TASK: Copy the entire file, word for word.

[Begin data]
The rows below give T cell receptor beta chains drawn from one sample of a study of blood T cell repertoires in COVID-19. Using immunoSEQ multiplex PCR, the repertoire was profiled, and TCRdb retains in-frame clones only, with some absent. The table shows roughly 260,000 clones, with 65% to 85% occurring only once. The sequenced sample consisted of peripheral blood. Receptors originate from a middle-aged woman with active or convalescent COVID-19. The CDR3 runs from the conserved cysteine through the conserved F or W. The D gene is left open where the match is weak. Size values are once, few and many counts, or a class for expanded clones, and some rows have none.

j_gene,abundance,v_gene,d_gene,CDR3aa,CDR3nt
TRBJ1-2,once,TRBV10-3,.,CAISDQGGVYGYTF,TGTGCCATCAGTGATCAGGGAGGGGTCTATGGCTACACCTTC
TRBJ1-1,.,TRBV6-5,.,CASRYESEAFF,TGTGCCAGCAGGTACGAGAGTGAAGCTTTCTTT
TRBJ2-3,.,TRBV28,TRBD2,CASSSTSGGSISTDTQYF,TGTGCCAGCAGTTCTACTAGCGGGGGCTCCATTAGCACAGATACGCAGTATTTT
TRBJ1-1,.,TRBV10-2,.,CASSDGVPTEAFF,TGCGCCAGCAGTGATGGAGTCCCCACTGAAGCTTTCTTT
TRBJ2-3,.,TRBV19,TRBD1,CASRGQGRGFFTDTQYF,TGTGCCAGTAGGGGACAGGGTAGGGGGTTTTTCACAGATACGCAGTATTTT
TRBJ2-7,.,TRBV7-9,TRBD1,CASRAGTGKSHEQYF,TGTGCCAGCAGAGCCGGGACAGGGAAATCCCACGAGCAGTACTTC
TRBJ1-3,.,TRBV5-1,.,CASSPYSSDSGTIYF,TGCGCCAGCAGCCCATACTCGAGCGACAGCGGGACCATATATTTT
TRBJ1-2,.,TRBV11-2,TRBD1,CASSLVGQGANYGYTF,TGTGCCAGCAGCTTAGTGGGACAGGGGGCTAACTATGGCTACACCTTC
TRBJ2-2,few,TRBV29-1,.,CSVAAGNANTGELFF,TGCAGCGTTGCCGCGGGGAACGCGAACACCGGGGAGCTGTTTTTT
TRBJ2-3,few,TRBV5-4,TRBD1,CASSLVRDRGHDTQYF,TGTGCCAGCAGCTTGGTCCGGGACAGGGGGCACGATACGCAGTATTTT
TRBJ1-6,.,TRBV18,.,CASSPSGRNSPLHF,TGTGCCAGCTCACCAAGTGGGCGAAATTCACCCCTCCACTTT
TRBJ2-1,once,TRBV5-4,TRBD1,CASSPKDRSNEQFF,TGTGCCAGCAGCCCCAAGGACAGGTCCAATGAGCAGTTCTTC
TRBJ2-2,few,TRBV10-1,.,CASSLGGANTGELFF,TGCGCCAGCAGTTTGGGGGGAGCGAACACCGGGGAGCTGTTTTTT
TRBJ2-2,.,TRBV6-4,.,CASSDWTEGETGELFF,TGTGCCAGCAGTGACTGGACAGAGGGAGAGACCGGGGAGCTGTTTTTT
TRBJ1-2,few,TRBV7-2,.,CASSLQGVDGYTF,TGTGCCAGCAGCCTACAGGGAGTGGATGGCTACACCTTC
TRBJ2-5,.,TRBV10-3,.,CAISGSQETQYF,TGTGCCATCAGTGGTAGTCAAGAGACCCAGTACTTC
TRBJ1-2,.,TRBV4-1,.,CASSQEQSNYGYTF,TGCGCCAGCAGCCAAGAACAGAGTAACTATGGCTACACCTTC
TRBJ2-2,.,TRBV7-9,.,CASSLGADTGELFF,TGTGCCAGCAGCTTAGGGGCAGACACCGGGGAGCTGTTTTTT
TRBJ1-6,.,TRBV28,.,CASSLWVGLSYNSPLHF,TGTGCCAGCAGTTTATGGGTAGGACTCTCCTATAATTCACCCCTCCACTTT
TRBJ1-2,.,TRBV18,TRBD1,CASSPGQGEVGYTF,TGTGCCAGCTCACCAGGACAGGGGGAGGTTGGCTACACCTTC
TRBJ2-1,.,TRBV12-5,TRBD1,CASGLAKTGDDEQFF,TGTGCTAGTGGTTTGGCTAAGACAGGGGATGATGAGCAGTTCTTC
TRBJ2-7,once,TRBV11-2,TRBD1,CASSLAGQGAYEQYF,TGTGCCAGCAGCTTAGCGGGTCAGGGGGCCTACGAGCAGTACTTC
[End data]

The rows below give T cell receptor beta chains drawn from one sample of a study of blood T cell repertoires in COVID-19. Using immunoSEQ multiplex PCR, the repertoire was profiled, and TCRdb retains in-frame clones only, with some absent. The table shows roughly 260,000 clones, with 65% to 85% occurring only once. The sequenced sample consisted of peripheral blood. Receptors originate from a middle-aged woman with active or convalescent COVID-19. The CDR3 runs from the conserved cysteine through the conserved F or W. The D gene is left open where the match is weak. Size values are once, few and many counts, or a class for expanded clones, and some rows have none.

j_gene,abundance,v_gene,d_gene,CDR3aa,CDR3nt
TRBJ1-2,once,TRBV10-3,.,CAISDQGGVYGYTF,TGTGCCATCAGTGATCAGGGAGGGGTCTATGGCTACACCTTC
TRBJ1-1,.,TRBV6-5,.,CASRYESEAFF,TGTGCCAGCAGGTACGAGAGTGAAGCTTTCTTT
TRBJ2-3,.,TRBV28,TRBD2,CASSSTSGGSISTDTQYF,TGTGCCAGCAGTTCTACTAGCGGGGGCTCCATTAGCACAGATACGCAGTATTTT
TRBJ1-1,.,TRBV10-2,.,CASSDGVPTEAFF,TGCGCCAGCAGTGATGGAGTCCCCACTGAAGCTTTCTTT
TRBJ2-3,.,TRBV19,TRBD1,CASRGQGRGFFTDTQYF,TGTGCCAGTAGGGGACAGGGTAGGGGGTTTTTCACAGATACGCAGTATTTT
TRBJ2-7,.,TRBV7-9,TRBD1,CASRAGTGKSHEQYF,TGTGCCAGCAGAGCCGGGACAGGGAAATCCCACGAGCAGTACTTC
TRBJ1-3,.,TRBV5-1,.,CASSPYSSDSGTIYF,TGCGCCAGCAGCCCATACTCGAGCGACAGCGGGACCATATATTTT
TRBJ1-2,.,TRBV11-2,TRBD1,CASSLVGQGANYGYTF,TGTGCCAGCAGCTTAGTGGGACAGGGGGCTAACTATGGCTACACCTTC
TRBJ2-2,few,TRBV29-1,.,CSVAAGNANTGELFF,TGCAGCGTTGCCGCGGGGAACGCGAACACCGGGGAGCTGTTTTTT
TRBJ2-3,few,TRBV5-4,TRBD1,CASSLVRDRGHDTQYF,TGTGCCAGCAGCTTGGTCCGGGACAGGGGGCACGATACGCAGTATTTT
TRBJ1-6,.,TRBV18,.,CASSPSGRNSPLHF,TGTGCCAGCTCACCAAGTGGGCGAAATTCACCCCTCCACTTT
TRBJ2-1,once,TRBV5-4,TRBD1,CASSPKDRSNEQFF,TGTGCCAGCAGCCCCAAGGACAGGTCCAATGAGCAGTTCTTC
TRBJ2-2,few,TRBV10-1,.,CASSLGGANTGELFF,TGCGCCAGCAGTTTGGGGGGAGCGAACACCGGGGAGCTGTTTTTT
TRBJ2-2,.,TRBV6-4,.,CASSDWTEGETGELFF,TGTGCCAGCAGTGACTGGACAGAGGGAGAGACCGGGGAGCTGTTTTTT
TRBJ1-2,few,TRBV7-2,.,CASSLQGVDGYTF,TGTGCCAGCAGCCTACAGGGAGTGGATGGCTACACCTTC
TRBJ2-5,.,TRBV10-3,.,CAISGSQETQYF,TGTGCCATCAGTGGTAGTCAAGAGACCCAGTACTTC
TRBJ1-2,.,TRBV4-1,.,CASSQEQSNYGYTF,TGCGCCAGCAGCCAAGAACAGAGTAACTATGGCTACACCTTC
TRBJ2-2,.,TRBV7-9,.,CASSLGADTGELFF,TGTGCCAGCAGCTTAGGGGCAGACACCGGGGAGCTGTTTTTT
TRBJ1-6,.,TRBV28,.,CASSLWVGLSYNSPLHF,TGTGCCAGCAGTTTATGGGTAGGACTCTCCTATAATTCACCCCTCCACTTT
TRBJ1-2,.,TRBV18,TRBD1,CASSPGQGEVGYTF,TGTGCCAGCTCACCAGGACAGGGGGAGGTTGGCTACACCTTC
TRBJ2-1,.,TRBV12-5,TRBD1,CASGLAKTGDDEQFF,TGTGCTAGTGGTTTGGCTAAGACAGGGGATGATGAGCAGTTCTTC
TRBJ2-7,once,TRBV11-2,TRBD1,CASSLAGQGAYEQYF,TGTGCCAGCAGCTTAGCGGGTCAGGGGGCCTACGAGCAGTACTTC